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SAN FRANCISCO, CA - SEPTEMBER 14: (L-R) TechCrunch Founder and Co-Editor Michael Arrington,500 Startups Venture Capitalist & Founding General Partner David Mclure, Tasty Labs Co-Founder and CEO Aydin Senkut, Freestyle Capital Founding Partner Josh Felser, SoftTech VC Managing Partner Jeff Clavier, and SV Angel angel investor Ron Conway speak onstage at Day 3 of TechCrunch Disrupt SF 2011 held at the San Francisco Design Center Concourse on September 14, 2011 in San Francisco, California. (Photo by Araya Diaz/Getty Images for TechCrunch)
If you aren't reading Fred Wilson, you should. He's a venture capitalist who runs Union Square Ventures in New York and regularly writes about being a VC at his aptly named blog, AVC. Many people who are pondering the woeful state of the U.S. economy are looking to tech as something that may lead us out of the woods. Problem is, tech costs money. And tech is extremely competitive. And there's been some discussion of late that VCs are having trouble raising money to fund new companies.
Wilson breaks it down. Here's what I think is his most interesting point:
5) The internet investing market is transitioning. Social was the driving force for the past three or four years. In the wake of Facebook and Twitter, how could it not be? Mobile has also been a hot theme. Both sectors have consolidated a few winners and a number of additional interesting emerging companies. But how many social platforms of scale will there be? Five, ten, twenty? And mobile is hard because distribution continues to be limited to the app store model where you get on the leaderboard and win or you don't and you don't. Investors are moving into new areas like cloud, peer to peer marketplaces, and trying to take what worked in consumer into the enterprise. There is no lack of interest in internet investing, but investors are having to learn new markets and new sectors. And that kind of transition takes the heat out of an overheated market.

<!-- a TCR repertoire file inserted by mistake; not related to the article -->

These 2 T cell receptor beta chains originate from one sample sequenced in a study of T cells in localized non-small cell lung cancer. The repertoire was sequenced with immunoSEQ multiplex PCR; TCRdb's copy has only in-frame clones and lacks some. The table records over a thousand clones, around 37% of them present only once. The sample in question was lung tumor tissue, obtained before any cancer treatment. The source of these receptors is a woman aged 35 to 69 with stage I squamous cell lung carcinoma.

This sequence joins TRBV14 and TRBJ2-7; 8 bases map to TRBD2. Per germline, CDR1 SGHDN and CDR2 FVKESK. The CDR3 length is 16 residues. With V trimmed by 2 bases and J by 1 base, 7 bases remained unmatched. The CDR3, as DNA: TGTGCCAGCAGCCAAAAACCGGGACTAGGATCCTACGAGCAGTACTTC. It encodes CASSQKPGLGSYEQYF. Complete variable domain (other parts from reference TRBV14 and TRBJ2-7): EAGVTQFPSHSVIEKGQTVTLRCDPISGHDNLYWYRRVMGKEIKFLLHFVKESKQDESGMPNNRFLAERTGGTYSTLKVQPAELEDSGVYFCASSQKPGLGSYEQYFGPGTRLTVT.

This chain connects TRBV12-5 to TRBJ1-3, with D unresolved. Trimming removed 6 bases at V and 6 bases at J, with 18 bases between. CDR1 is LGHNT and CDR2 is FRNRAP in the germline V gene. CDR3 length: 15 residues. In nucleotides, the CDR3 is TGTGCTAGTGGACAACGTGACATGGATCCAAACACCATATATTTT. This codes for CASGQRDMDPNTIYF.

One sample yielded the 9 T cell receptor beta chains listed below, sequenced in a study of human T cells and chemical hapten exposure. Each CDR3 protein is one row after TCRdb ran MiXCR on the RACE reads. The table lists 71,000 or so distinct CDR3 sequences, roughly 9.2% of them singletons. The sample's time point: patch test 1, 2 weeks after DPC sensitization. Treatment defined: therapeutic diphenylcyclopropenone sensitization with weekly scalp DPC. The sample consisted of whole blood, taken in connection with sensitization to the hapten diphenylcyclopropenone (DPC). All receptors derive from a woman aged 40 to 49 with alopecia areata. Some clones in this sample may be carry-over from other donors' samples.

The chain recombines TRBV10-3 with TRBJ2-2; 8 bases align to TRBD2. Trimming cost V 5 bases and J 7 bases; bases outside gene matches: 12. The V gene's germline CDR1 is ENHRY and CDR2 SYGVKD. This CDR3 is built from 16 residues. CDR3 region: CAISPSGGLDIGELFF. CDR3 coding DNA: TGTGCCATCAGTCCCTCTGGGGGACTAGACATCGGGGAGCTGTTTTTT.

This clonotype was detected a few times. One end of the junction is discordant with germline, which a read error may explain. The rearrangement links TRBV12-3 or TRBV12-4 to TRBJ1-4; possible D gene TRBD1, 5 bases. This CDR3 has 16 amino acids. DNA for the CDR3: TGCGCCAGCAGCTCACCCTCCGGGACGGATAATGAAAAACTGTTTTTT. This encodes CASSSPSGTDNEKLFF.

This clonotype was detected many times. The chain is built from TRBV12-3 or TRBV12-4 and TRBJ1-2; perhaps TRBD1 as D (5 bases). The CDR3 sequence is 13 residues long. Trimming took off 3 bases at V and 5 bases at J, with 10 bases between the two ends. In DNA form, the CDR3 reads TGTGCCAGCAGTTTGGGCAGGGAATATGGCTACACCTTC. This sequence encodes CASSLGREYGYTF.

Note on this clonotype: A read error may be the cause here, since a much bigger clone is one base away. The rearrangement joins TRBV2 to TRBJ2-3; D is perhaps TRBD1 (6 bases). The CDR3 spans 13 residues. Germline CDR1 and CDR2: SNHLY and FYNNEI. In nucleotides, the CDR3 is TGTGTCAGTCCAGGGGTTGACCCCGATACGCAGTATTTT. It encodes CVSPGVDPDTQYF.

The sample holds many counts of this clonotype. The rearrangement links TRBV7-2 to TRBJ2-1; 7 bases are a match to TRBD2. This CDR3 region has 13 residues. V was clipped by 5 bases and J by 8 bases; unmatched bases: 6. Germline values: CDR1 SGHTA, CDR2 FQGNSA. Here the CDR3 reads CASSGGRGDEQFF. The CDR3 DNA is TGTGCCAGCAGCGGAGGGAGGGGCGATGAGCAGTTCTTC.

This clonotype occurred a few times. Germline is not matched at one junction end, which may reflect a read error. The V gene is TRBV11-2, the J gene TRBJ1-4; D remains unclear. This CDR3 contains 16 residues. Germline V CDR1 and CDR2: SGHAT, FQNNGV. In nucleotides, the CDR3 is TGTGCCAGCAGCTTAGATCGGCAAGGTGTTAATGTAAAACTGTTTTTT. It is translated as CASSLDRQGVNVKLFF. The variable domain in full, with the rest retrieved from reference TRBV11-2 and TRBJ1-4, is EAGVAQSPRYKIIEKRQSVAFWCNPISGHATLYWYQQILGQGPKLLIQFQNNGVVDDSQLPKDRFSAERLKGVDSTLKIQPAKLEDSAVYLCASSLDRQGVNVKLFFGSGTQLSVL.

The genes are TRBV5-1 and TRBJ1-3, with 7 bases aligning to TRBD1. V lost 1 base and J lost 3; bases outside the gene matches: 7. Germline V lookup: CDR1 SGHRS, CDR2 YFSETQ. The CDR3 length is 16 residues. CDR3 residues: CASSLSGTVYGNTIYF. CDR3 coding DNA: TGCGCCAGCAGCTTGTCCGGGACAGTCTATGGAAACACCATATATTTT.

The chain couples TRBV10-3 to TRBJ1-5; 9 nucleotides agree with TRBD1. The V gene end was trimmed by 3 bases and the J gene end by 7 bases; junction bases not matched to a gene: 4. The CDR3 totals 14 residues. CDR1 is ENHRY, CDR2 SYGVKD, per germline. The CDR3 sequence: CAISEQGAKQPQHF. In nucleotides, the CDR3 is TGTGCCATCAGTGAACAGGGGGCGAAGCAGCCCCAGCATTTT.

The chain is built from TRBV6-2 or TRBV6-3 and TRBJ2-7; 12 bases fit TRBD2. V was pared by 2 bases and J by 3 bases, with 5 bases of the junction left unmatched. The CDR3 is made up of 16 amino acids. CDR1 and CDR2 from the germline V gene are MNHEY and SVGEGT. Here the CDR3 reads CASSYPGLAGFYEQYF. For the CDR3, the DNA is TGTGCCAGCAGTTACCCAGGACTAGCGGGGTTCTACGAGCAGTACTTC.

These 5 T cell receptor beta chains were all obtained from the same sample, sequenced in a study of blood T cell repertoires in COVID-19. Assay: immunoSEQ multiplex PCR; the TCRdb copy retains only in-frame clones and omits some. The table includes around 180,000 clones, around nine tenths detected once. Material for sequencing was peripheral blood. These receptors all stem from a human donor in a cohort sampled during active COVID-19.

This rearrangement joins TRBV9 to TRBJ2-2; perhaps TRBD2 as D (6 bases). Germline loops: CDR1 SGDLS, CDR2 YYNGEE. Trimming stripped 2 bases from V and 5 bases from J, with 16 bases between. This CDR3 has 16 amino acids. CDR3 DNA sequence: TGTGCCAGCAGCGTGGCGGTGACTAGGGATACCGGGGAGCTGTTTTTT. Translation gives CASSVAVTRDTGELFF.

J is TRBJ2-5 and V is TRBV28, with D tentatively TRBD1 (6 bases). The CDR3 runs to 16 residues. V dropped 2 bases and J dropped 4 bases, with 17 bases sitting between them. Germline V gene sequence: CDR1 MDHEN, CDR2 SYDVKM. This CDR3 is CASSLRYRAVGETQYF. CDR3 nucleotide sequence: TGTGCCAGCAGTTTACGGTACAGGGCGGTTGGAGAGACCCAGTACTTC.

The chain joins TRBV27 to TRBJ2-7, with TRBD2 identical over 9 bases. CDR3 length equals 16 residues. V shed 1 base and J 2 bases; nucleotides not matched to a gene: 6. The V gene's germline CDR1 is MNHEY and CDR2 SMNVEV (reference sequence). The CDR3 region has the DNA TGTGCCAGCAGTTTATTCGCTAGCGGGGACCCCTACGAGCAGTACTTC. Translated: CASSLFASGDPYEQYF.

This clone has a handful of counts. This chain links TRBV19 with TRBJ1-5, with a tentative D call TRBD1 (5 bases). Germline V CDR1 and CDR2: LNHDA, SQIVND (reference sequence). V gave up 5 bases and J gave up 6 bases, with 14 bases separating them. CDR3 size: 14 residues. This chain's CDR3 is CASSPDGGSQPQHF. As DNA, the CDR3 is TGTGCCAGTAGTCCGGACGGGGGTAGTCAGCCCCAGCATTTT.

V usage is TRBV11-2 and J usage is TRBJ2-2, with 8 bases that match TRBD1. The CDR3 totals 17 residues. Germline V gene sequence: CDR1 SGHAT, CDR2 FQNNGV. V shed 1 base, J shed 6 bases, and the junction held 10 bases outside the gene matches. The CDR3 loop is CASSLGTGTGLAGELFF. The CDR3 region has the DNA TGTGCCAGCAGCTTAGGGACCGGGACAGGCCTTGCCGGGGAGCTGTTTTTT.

The best part of that is "trying to take what worked in consumer into the enterprise." That means finding something that people have really latched onto, like Twitter or Foursquare, and bringing it to business. The best template I can think of for this is Research in Motion and BlackBerry email. Of late, the company, its signature push-email network, and its devices have been getting clobbered. But you can see the trajectory that Wilson is talking about.
Long ago, email was something that computer scientists used to share notes. Gradually — mostly through AOL and dial-up — email became pervasively a consumer technology. RIM combined it with mobile, developed a secure network that executed email management better than anyone else, packaged it in a "smart" device, and Presto! business beat a path to its door. No matter how much you love your iPhone, you still have to admit that BlackBerry does email better.
Other companies are now trying to execute this move. Yammer is Twitter for the enterprise. The Chicago company 37Signals has organically developed a suite of online services, such as Basecamp and Campfire, that have found an enterprise following — and 37Signals avoided taking any venture funding for much of its existence.
I look at this two ways. First, as Wilson points out, there's some constriction in venture funding that's being brought on by the weak economy and the halting IPO markets. This makes it tougher for a VC to keep a company going until it can access the public funding. Second, a lot of startups are failing to look to business first. They think of everything in terms of consumers, rather than reverse-engineering their products from something that they need to do themselves (a 37Signals mantra), or that other businesses might need to do.
Wilson ends up arguing that VCs might need to do more, in the current environment. Or at least understand that it's their job to keep the money coming in, even when the market isn't (yet) buying.
It's a valuable post. Check it out.